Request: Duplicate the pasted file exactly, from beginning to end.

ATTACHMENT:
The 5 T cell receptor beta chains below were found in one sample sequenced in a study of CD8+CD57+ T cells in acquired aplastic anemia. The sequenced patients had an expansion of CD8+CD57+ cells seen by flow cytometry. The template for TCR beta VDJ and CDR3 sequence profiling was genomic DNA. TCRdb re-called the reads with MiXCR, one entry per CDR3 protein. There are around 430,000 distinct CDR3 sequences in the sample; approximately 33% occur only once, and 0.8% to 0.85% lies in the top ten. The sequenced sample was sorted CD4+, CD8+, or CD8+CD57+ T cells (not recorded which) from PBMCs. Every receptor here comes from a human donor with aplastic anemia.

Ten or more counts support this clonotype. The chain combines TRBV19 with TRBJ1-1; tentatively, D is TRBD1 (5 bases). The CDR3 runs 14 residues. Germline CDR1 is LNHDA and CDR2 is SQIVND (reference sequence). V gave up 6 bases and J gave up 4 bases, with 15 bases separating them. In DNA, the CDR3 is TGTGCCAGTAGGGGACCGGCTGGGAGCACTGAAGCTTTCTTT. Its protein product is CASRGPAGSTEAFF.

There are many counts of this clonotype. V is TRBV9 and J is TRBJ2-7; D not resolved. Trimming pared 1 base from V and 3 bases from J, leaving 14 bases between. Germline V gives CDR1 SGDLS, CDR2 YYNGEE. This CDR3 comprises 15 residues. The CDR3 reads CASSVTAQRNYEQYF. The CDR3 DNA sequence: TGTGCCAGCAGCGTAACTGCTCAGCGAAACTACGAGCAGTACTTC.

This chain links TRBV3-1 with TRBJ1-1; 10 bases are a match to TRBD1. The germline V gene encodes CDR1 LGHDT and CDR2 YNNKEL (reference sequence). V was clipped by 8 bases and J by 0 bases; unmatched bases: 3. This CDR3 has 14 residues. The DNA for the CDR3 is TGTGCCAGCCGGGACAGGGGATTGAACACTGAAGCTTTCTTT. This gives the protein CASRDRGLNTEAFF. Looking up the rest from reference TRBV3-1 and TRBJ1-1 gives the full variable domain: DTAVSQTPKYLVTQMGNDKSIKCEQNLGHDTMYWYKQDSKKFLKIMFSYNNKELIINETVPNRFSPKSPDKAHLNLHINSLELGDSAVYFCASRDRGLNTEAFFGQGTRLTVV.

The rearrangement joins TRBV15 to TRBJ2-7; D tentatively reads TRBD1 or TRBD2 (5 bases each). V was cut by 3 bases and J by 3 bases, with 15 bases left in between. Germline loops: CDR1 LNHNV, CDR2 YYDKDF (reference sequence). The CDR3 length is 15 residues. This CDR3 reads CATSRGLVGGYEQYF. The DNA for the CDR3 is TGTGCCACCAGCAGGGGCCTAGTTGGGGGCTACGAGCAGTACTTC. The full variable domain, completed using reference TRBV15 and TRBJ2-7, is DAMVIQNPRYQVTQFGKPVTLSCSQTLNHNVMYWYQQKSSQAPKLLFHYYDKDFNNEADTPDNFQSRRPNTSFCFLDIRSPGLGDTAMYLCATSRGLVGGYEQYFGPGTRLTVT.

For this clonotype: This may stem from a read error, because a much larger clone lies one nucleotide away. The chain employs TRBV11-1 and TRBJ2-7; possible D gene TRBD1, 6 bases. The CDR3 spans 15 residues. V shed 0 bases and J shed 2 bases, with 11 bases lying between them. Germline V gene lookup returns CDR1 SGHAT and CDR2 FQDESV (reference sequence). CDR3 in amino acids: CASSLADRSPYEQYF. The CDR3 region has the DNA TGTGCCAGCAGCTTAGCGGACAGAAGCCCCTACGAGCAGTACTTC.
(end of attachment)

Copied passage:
The 5 T cell receptor beta chains below were found in one sample sequenced in a study of CD8+CD57+ T cells in acquired aplastic anemia. The sequenced patients had an expansion of CD8+CD57+ cells seen by flow cytometry. The template for TCR beta VDJ and CDR3 sequence profiling was genomic DNA. TCRdb re-called the reads with MiXCR, one entry per CDR3 protein. There are around 430,000 distinct CDR3 sequences in the sample; approximately 33% occur only once, and 0.8% to 0.85% lies in the top ten. The sequenced sample was sorted CD4+, CD8+, or CD8+CD57+ T cells (not recorded which) from PBMCs. Every receptor here comes from a human donor with aplastic anemia.

Ten or more counts support this clonotype. The chain combines TRBV19 with TRBJ1-1; tentatively, D is TRBD1 (5 bases). The CDR3 runs 14 residues. Germline CDR1 is LNHDA and CDR2 is SQIVND (reference sequence). V gave up 6 bases and J gave up 4 bases, with 15 bases separating them. In DNA, the CDR3 is TGTGCCAGTAGGGGACCGGCTGGGAGCACTGAAGCTTTCTTT. Its protein product is CASRGPAGSTEAFF.

There are many counts of this clonotype. V is TRBV9 and J is TRBJ2-7; D not resolved. Trimming pared 1 base from V and 3 bases from J, leaving 14 bases between. Germline V gives CDR1 SGDLS, CDR2 YYNGEE. This CDR3 comprises 15 residues. The CDR3 reads CASSVTAQRNYEQYF. The CDR3 DNA sequence: TGTGCCAGCAGCGTAACTGCTCAGCGAAACTACGAGCAGTACTTC.

This chain links TRBV3-1 with TRBJ1-1; 10 bases are a match to TRBD1. The germline V gene encodes CDR1 LGHDT and CDR2 YNNKEL (reference sequence). V was clipped by 8 bases and J by 0 bases; unmatched bases: 3. This CDR3 has 14 residues. The DNA for the CDR3 is TGTGCCAGCCGGGACAGGGGATTGAACACTGAAGCTTTCTTT. This gives the protein CASRDRGLNTEAFF. Looking up the rest from reference TRBV3-1 and TRBJ1-1 gives the full variable domain: DTAVSQTPKYLVTQMGNDKSIKCEQNLGHDTMYWYKQDSKKFLKIMFSYNNKELIINETVPNRFSPKSPDKAHLNLHINSLELGDSAVYFCASRDRGLNTEAFFGQGTRLTVV.

The rearrangement joins TRBV15 to TRBJ2-7; D tentatively reads TRBD1 or TRBD2 (5 bases each). V was cut by 3 bases and J by 3 bases, with 15 bases left in between. Germline loops: CDR1 LNHNV, CDR2 YYDKDF (reference sequence). The CDR3 length is 15 residues. This CDR3 reads CATSRGLVGGYEQYF. The DNA for the CDR3 is TGTGCCACCAGCAGGGGCCTAGTTGGGGGCTACGAGCAGTACTTC. The full variable domain, completed using reference TRBV15 and TRBJ2-7, is DAMVIQNPRYQVTQFGKPVTLSCSQTLNHNVMYWYQQKSSQAPKLLFHYYDKDFNNEADTPDNFQSRRPNTSFCFLDIRSPGLGDTAMYLCATSRGLVGGYEQYFGPGTRLTVT.

For this clonotype: This may stem from a read error, because a much larger clone lies one nucleotide away. The chain employs TRBV11-1 and TRBJ2-7; possible D gene TRBD1, 6 bases. The CDR3 spans 15 residues. V shed 0 bases and J shed 2 bases, with 11 bases lying between them. Germline V gene lookup returns CDR1 SGHAT and CDR2 FQDESV (reference sequence). CDR3 in amino acids: CASSLADRSPYEQYF. The CDR3 region has the DNA TGTGCCAGCAGCTTAGCGGACAGAAGCCCCTACGAGCAGTACTTC.